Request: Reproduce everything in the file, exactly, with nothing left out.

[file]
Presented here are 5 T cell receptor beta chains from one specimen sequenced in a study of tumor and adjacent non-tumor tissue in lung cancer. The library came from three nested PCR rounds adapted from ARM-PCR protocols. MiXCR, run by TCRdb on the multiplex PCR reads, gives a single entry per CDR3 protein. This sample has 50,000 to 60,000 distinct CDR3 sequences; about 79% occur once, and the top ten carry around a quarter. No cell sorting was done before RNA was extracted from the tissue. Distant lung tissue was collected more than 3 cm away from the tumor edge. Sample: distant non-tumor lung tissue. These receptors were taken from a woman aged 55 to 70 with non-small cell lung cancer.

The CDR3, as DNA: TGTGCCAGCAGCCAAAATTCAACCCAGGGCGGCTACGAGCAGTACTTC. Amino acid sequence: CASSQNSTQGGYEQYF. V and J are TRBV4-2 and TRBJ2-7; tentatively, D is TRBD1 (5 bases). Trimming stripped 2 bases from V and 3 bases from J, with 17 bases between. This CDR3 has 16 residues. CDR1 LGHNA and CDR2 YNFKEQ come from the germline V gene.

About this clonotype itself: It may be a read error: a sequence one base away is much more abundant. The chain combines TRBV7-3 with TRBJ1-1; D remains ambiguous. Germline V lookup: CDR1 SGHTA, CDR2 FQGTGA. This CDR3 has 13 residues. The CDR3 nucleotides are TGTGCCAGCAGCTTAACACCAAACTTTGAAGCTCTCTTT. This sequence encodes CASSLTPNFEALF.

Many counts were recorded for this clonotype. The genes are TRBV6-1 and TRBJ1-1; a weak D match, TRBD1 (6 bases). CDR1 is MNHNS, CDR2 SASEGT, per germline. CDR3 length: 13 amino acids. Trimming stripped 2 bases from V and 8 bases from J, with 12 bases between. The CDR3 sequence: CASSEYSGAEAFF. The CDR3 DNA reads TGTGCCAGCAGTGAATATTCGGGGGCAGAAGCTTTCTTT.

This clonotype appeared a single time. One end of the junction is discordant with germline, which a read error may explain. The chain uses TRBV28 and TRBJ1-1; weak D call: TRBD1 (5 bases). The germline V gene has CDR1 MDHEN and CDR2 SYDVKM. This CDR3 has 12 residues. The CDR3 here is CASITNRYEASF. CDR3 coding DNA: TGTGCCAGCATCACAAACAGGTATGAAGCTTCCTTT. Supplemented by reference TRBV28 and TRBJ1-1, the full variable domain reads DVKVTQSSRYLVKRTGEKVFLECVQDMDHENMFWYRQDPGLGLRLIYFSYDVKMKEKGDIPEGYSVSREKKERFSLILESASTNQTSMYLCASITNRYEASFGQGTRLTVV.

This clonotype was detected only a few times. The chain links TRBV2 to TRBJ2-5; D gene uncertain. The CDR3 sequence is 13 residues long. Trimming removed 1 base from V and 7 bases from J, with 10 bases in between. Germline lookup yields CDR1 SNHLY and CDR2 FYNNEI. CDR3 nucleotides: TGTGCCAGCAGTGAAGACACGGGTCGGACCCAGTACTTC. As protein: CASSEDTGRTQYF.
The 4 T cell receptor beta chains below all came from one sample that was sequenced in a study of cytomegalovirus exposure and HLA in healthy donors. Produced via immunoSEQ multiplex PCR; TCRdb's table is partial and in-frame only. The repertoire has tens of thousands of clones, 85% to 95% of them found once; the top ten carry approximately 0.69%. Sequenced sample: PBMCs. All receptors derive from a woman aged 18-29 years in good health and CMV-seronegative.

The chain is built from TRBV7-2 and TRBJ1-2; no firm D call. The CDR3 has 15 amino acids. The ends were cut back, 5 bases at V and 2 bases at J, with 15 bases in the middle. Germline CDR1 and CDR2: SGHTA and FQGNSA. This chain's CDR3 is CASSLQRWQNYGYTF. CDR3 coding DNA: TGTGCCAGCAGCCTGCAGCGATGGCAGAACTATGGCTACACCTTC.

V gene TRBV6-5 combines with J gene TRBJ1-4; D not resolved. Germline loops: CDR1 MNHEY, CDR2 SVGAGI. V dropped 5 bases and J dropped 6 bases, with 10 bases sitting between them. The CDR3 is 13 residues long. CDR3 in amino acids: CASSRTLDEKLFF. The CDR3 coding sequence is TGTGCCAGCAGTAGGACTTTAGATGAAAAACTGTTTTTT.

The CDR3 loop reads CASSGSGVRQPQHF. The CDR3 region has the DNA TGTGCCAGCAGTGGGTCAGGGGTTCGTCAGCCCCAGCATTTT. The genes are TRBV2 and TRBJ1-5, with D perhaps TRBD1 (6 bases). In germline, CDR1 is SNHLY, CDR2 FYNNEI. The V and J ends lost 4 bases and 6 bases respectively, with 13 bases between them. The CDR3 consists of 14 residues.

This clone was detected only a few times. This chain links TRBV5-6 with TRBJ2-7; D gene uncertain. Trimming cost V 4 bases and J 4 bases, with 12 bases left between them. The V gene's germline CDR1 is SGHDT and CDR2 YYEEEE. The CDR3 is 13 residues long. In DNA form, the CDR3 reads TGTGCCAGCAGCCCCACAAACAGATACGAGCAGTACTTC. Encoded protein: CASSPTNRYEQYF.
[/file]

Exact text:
Presented here are 5 T cell receptor beta chains from one specimen sequenced in a study of tumor and adjacent non-tumor tissue in lung cancer. The library came from three nested PCR rounds adapted from ARM-PCR protocols. MiXCR, run by TCRdb on the multiplex PCR reads, gives a single entry per CDR3 protein. This sample has 50,000 to 60,000 distinct CDR3 sequences; about 79% occur once, and the top ten carry around a quarter. No cell sorting was done before RNA was extracted from the tissue. Distant lung tissue was collected more than 3 cm away from the tumor edge. Sample: distant non-tumor lung tissue. These receptors were taken from a woman aged 55 to 70 with non-small cell lung cancer.

The CDR3, as DNA: TGTGCCAGCAGCCAAAATTCAACCCAGGGCGGCTACGAGCAGTACTTC. Amino acid sequence: CASSQNSTQGGYEQYF. V and J are TRBV4-2 and TRBJ2-7; tentatively, D is TRBD1 (5 bases). Trimming stripped 2 bases from V and 3 bases from J, with 17 bases between. This CDR3 has 16 residues. CDR1 LGHNA and CDR2 YNFKEQ come from the germline V gene.

About this clonotype itself: It may be a read error: a sequence one base away is much more abundant. The chain combines TRBV7-3 with TRBJ1-1; D remains ambiguous. Germline V lookup: CDR1 SGHTA, CDR2 FQGTGA. This CDR3 has 13 residues. The CDR3 nucleotides are TGTGCCAGCAGCTTAACACCAAACTTTGAAGCTCTCTTT. This sequence encodes CASSLTPNFEALF.

Many counts were recorded for this clonotype. The genes are TRBV6-1 and TRBJ1-1; a weak D match, TRBD1 (6 bases). CDR1 is MNHNS, CDR2 SASEGT, per germline. CDR3 length: 13 amino acids. Trimming stripped 2 bases from V and 8 bases from J, with 12 bases between. The CDR3 sequence: CASSEYSGAEAFF. The CDR3 DNA reads TGTGCCAGCAGTGAATATTCGGGGGCAGAAGCTTTCTTT.

This clonotype appeared a single time. One end of the junction is discordant with germline, which a read error may explain. The chain uses TRBV28 and TRBJ1-1; weak D call: TRBD1 (5 bases). The germline V gene has CDR1 MDHEN and CDR2 SYDVKM. This CDR3 has 12 residues. The CDR3 here is CASITNRYEASF. CDR3 coding DNA: TGTGCCAGCATCACAAACAGGTATGAAGCTTCCTTT. Supplemented by reference TRBV28 and TRBJ1-1, the full variable domain reads DVKVTQSSRYLVKRTGEKVFLECVQDMDHENMFWYRQDPGLGLRLIYFSYDVKMKEKGDIPEGYSVSREKKERFSLILESASTNQTSMYLCASITNRYEASFGQGTRLTVV.

This clonotype was detected only a few times. The chain links TRBV2 to TRBJ2-5; D gene uncertain. The CDR3 sequence is 13 residues long. Trimming removed 1 base from V and 7 bases from J, with 10 bases in between. Germline lookup yields CDR1 SNHLY and CDR2 FYNNEI. CDR3 nucleotides: TGTGCCAGCAGTGAAGACACGGGTCGGACCCAGTACTTC. As protein: CASSEDTGRTQYF.
The 4 T cell receptor beta chains below all came from one sample that was sequenced in a study of cytomegalovirus exposure and HLA in healthy donors. Produced via immunoSEQ multiplex PCR; TCRdb's table is partial and in-frame only. The repertoire has tens of thousands of clones, 85% to 95% of them found once; the top ten carry approximately 0.69%. Sequenced sample: PBMCs. All receptors derive from a woman aged 18-29 years in good health and CMV-seronegative.

The chain is built from TRBV7-2 and TRBJ1-2; no firm D call. The CDR3 has 15 amino acids. The ends were cut back, 5 bases at V and 2 bases at J, with 15 bases in the middle. Germline CDR1 and CDR2: SGHTA and FQGNSA. This chain's CDR3 is CASSLQRWQNYGYTF. CDR3 coding DNA: TGTGCCAGCAGCCTGCAGCGATGGCAGAACTATGGCTACACCTTC.

V gene TRBV6-5 combines with J gene TRBJ1-4; D not resolved. Germline loops: CDR1 MNHEY, CDR2 SVGAGI. V dropped 5 bases and J dropped 6 bases, with 10 bases sitting between them. The CDR3 is 13 residues long. CDR3 in amino acids: CASSRTLDEKLFF. The CDR3 coding sequence is TGTGCCAGCAGTAGGACTTTAGATGAAAAACTGTTTTTT.

The CDR3 loop reads CASSGSGVRQPQHF. The CDR3 region has the DNA TGTGCCAGCAGTGGGTCAGGGGTTCGTCAGCCCCAGCATTTT. The genes are TRBV2 and TRBJ1-5, with D perhaps TRBD1 (6 bases). In germline, CDR1 is SNHLY, CDR2 FYNNEI. The V and J ends lost 4 bases and 6 bases respectively, with 13 bases between them. The CDR3 consists of 14 residues.

This clone was detected only a few times. This chain links TRBV5-6 with TRBJ2-7; D gene uncertain. Trimming cost V 4 bases and J 4 bases, with 12 bases left between them. The V gene's germline CDR1 is SGHDT and CDR2 YYEEEE. The CDR3 is 13 residues long. In DNA form, the CDR3 reads TGTGCCAGCAGCCCCACAAACAGATACGAGCAGTACTTC. Encoded protein: CASSPTNRYEQYF.